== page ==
37. 12 points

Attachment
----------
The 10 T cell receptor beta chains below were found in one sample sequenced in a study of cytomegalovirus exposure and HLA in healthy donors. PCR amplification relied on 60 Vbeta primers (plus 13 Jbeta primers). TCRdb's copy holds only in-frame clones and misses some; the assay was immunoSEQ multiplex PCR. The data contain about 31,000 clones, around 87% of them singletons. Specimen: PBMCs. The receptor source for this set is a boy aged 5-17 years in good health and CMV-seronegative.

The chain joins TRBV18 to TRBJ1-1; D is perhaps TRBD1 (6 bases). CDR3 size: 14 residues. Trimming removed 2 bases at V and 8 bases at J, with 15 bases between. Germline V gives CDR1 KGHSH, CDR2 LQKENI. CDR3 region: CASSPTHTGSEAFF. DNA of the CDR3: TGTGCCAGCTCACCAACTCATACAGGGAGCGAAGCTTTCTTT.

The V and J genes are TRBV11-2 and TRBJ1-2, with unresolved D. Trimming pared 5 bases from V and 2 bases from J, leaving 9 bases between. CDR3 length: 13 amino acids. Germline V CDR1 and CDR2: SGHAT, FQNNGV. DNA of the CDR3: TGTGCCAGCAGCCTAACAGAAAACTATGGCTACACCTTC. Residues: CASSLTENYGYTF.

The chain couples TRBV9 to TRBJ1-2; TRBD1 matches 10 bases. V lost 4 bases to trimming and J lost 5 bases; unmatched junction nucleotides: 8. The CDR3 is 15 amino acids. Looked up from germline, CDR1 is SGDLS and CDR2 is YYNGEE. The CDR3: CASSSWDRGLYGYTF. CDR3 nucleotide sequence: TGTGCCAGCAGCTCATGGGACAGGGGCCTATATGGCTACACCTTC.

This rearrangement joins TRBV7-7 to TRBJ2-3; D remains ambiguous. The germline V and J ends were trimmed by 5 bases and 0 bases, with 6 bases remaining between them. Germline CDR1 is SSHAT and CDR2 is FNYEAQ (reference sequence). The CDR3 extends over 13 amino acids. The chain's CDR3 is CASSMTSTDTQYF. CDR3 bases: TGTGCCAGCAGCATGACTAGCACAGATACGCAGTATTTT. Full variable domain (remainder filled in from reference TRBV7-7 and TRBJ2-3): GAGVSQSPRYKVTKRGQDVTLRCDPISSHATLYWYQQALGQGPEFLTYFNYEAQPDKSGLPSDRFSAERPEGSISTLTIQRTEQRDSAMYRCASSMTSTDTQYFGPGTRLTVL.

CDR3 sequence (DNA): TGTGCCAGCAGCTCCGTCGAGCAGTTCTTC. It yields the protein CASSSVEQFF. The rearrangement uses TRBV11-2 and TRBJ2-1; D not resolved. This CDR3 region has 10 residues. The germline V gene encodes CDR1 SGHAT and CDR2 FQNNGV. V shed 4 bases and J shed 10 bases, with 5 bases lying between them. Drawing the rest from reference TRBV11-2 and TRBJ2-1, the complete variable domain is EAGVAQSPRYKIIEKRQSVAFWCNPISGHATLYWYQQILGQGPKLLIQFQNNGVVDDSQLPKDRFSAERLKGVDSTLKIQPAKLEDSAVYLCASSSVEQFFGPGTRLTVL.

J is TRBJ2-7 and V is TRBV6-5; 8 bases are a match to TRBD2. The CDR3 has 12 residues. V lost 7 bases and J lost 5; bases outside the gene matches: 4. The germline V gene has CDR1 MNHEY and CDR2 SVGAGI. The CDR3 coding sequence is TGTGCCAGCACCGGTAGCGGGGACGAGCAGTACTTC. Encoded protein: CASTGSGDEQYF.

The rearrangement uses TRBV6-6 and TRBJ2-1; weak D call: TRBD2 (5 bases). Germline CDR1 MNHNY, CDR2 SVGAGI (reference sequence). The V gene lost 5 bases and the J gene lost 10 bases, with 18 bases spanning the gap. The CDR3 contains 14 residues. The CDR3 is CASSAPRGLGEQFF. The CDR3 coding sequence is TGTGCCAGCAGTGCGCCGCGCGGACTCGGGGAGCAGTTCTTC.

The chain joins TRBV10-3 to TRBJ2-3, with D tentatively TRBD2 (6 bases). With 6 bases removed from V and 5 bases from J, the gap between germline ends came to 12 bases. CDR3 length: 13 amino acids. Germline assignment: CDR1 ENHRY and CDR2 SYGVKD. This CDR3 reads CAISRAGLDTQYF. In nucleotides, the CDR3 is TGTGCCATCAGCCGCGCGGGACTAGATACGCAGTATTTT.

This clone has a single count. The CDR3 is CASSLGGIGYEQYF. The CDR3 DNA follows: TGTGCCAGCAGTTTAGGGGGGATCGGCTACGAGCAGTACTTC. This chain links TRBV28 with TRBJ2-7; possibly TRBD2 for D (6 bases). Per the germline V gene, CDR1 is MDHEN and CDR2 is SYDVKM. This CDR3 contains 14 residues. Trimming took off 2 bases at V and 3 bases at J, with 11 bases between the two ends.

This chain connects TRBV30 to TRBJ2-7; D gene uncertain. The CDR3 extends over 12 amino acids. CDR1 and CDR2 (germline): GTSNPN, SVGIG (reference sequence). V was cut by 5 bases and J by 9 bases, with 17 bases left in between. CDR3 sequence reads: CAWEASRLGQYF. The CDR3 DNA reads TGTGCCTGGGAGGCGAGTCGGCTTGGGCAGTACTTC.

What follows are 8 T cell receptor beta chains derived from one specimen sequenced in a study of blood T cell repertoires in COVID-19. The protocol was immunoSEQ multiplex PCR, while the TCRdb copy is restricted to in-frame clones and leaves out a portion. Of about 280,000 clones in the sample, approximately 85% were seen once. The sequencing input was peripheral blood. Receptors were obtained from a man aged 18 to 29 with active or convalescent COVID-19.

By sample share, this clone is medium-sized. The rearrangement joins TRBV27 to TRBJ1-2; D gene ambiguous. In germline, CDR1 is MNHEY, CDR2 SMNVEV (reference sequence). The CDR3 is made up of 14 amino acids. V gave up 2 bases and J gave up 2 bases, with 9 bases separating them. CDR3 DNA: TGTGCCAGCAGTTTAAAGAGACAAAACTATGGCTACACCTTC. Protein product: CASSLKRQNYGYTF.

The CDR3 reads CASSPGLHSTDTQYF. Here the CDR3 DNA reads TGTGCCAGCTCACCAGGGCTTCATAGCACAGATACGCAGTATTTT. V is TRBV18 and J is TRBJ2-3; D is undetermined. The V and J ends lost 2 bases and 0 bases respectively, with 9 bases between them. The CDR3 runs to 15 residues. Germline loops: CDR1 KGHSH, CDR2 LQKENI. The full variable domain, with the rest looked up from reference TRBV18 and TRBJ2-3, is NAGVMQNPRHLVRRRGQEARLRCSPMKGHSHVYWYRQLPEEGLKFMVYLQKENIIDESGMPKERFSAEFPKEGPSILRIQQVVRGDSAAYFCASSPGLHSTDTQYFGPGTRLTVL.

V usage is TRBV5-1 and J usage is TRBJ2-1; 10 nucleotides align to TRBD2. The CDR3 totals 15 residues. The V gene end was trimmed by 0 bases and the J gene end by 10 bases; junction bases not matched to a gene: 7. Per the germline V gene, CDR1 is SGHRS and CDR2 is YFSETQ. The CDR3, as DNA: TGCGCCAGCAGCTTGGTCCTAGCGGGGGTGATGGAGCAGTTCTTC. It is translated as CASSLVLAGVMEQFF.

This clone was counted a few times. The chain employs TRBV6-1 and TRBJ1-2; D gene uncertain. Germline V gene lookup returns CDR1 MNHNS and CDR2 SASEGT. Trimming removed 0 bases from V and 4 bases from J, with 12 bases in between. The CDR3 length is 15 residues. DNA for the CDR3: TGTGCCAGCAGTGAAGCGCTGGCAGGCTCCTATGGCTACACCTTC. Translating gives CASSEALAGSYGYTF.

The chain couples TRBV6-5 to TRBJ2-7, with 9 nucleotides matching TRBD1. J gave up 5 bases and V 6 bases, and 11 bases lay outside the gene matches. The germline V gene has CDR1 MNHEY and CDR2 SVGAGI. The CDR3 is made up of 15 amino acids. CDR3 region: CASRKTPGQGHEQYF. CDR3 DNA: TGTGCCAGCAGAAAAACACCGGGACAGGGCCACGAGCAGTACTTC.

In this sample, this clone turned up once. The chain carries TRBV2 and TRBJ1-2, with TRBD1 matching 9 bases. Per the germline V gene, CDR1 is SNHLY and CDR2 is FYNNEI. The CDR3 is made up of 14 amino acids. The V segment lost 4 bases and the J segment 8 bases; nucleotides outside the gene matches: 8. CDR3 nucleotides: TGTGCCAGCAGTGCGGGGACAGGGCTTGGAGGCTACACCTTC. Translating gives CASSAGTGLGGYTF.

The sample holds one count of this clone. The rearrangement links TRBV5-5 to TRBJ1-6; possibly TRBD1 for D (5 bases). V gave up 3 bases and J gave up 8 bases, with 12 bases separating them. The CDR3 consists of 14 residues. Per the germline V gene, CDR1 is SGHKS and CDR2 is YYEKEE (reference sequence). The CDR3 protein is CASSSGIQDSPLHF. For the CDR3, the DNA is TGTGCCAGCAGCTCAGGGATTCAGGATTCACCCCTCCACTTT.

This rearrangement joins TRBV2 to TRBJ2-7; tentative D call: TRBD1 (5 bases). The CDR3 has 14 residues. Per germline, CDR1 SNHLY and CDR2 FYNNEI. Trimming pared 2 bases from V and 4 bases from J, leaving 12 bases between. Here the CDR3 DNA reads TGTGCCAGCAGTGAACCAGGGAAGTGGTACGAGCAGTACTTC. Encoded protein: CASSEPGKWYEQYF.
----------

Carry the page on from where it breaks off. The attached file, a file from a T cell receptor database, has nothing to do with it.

I'm sure variations of this topic have come up before. But I wanted to start this thread to pick apart as many barriers as I could think of that are used as scare tactics (intentionally or not) that are used to keep Christians from questioning their beliefs, searching for knowledge outside of Christianity, or accepting new evidence. Here were my top mental barriers (as I remember) but please add more or elaborate if they applied to you: 1. Don't look at what people who believe differently have to say: They might trick you or the devil gains a foothold. Look at everything only through a Christian filter. This works on us in several ways: Tribalism (stay with your own kind and stay similar to them) as well as fear of the unknown (devilish trickery.) I was also worried about displeasing God by seeking the wisdom of man, since this is often warned against in the Bible. But doesn't God give us the discernment (with the Holy Spirit) to know truth from lies once we are "saved"? But it scares enough Christians to make them refuse to look at evidence directly from a scientist rather than through a Ken Ham sort of apologist. He comes across as smart and well-studied... let's just take it from him that he looked at it and decided it was foolish and has answers to rebut all of it. Relying on a Christian expert is easier than looking at the evidence yourself directly and coming to your own conclusion... especially if that conclusions may be different from your family and community and church. 2. I can't be wrong about God existing--haven't I "felt" God during worship service, during prayer? This is about putting aside logic and embracing emotion and feelings. Once I studied psychology (and read a lot about "supernatural" experiences) I came to understand how easy it is for us to delude ourselves or to have feelings that are neurologically generated, but not supernatural. Moving music can make us cry, even if it's just a musical... not fact based. We cry during sad movies we know are fiction. Also, we can feel a transcendence in crowds. Also, we can dreams that feel very, very lucid and convincing as signs. But they are just products of our brain chemistry. 3. Look at all the people who don't believe in God... they have nothing to live for, and no morals. They drink and smoke and swear and have sex and get pregnant... and their lives are miserable. This one got debunked as soon as I got my first job in the real world, meeting people of all ages who weren't religious but good and kind and happy. They weren't supposed to exist. I'm alarmed that so many parents now get their kids religious jobs (working for their church or Christian bookstore or Chic fil A or whatever...) and then ship them right off to a Christian college so they never get a peek into real people's lives who aren't Christians just like them. (And for the record, I knew more Christians who got pregnant as unwed teens than non-Christians. And the stigma from their loving community was awful shaming that's unimaginable to me now.) 4. All these people (in my community, state, country) can't be wrong. I mean, my parents believe it, and they're older and wiser than I am. They can't be wrong, can they? Yes, they can. When you're in a red state surrounded by other Christians, you feel crazy at first by even questioning what everyone else believes to be true. But mass delusions happen. And it's big world out there... if you're born in another country, you'll have just as much evidence that another religion is correct... because everyone around believes it. But if you disagree with the majority religion... you might lose your family, community, or job. There's too much to lose by exploring or questioning, so if sometimes you doubt the whole thing is true... just shove those doubts away and don't ever admit it to yourself or anyone else. 5. My teachers say that evolution is not proven. It's actually dis-proven. Carbon methods for dating don't work reliably. Sometimes people believed an entire hoax of a fossil based on one tooth. Evolutionists are just grasping at straws trying not to believe in God. There's a huge world-wide hoax of scientists in on it, trying to trick people into giving up God. There's no real evidence for it. It's "just a theory." My teachers were wrong. They probably didn't even know they were lying. The textbooks had old hoaxes (but not newly discovered fossils, and by newly discovered, I mean in the past 50 years) that verify evolution beyond any reasonable doubt. I mean, it would hold up in a court of law as evidence. But it was withheld from me, and I was lied to. I don't know if the textbook writers meant well, or not. I just know it was factually incorrect and very, very incomplete. And it repeated Christian hoaxes, like a footprint of a dinosaur and man in the same creek bed. (Found to be a hoax before it was taught to me, but went unacknowledged in my textbook... so Christian hoaxes are okay, but evolution hoaxes are a sign that it's all built on lies. Okay.) That "just a theory" argument makes me the most angry. A theory in science is a fact. It's the highest you can ever hold process. I don't know why we ever started saying, "I have a theory..." when we mean "I have a hypothesis." A hypothesis is a guess. A theory is a well-documented fact based on evidence. 6. Satan / the devil is very smart and powerful, and he can trick you. Don't trust your own senses, your own mind. Nothing like a little paranoia to seal the deal to keep you from questioning. No one wants to be a "doubting Thomas." 7. If no God... no heaven. Maybe no afterlife. You've been looking forward to eternal bliss... and now it feels like if you stop believing... it's like going to the doctor and finding out you have terminal cancer. This one is hard. Loss of a promise of eternal life of bliss with God. You were counting on that. Now you have this let-down of realizing Santa isn't real. The very same sadness and loss. Maybe even panic. But we know heaven isn't up in the clouds (like the story of the Tower of Babel assumed) because we know what's up in the clouds, and it's just... space. 8. If you're wrong... hell. It doesn't matter if you're a "good" person. Works can't save you from God's wrath for rejecting Him. And it's worse, because you heard the gospel message and then rejected it. God will have no mercy on your soul. You deserve fire, flames, and torment for eternity for not being able to believe in God with all your heart. At first, this is really scary. Your whole life, this has been a literal place to you. It's only when you've been outside for a little while that you see how truly awful and ridiculous the whole idea is. And it doesn't happen immediately. You think people who don't believe in hell are in denial so they can do sinful things... you don't realize they're searching for truth and realized that hell can't exist, that it comes from previous historical superstitions, that it's absurd for a God to send anyone there (unless it was super sadistic and evil anyway) and that it can't possibly exist anywhere. I mean... where would hell BE? We know what's inside the earth, above the earth, and in outer space. It's not there. 9. The Bible should be taken literally. Adam (which literally means "a man") and Eve were the first humans. Ignore fossil evidence and dating methods and history and tree rings and ice cores. Once I found out that history pre-dated the Bible... I was stunned. But there it was. Truth. Stonehenge, you name it. The world was happening long before humans, and human history long before the Bible. We just forgot and became ignorant of that or willfully rejected the truth. 10. Cognitive dissonance: I already know the truth and I believe it. I can't change my mind now, and why should I? I know I'm right. This is where most of my family is. They are simply not interested in exploring. Maybe once they were intellectually curious, but now they are comfortable in their beliefs, set in their ways, their minds are made up, and they aren't interested in changing their mind, seeking new answers when they already have one that works for them... and can't you please quit talking to them about it when they aren't interested in that nonsense? They don't want it. They don't want to look at it. They don't want to think about it. They already know what they believe. If you point out how they are wrong with real examples, they'll get mad and double down on what they already believe. Or they'll leave the conversation. Or they'll resort to sarcasm or name-calling, because they're uncomfortable and don't know how to answer you, so they'll fall back on the easy answer: I believe in God and the Bible. I don't have all the answers, but God does. We'll all figure it out some day when we die and we're in heaven. Until then, don't discuss it. And that's that. 11. How could an atheist's life have any meaning, devoid of God or spirituality or purpose? I could only figure this one out after de-conversion. But life still holds beauty and fascination for me, joy and delight. Life is even more precious to me. My actions are even more important. My purpose becomes mine to define: How will I contribute to life, humanity and the world? 12. Without eternal consequences, why wouldn't everyone just turn into serial killers and rapists and drug addicts? In my heart, I believe people are still basically good. Ann Frank was right. The Bible says that humans are basically wicked, and sure, there are sociopaths in the world, and whether or not they are Christians, they will do bad things to people without any pangs of conscience. Their brains are damaged or scarred or just not functioning like the majority of us. But the good people out-number the bad. The Bible is just flat-out wrong about the evil nature of humans. If you are brought up in a loving, secure home with supportive and kind parents (and sometimes even if you aren't) you are programmed to be a kind and loving person yourself. You'll do good, and others will do good to you in turn. You'll create loving bonds with others, and you'll feel secure, happy, and joyful. You'll do your best to contribute to your family, community, and the world. No life is devoid of suffering, but you'll strive to survive as all life does. And isn't it amazing to be connected to life that way? I'm happy I broke through the scare tactics. I'm sure there are some more I left out, and I'm sure some of the above applied to you too if you managed to break from Christianity to ex-C. For me, it took learning about history, science, psychology, and other religions to break free. I also had to overcome my own internalized fears and brainwashing in order to summon the courage to even look outside in the first place. How about you? Please share.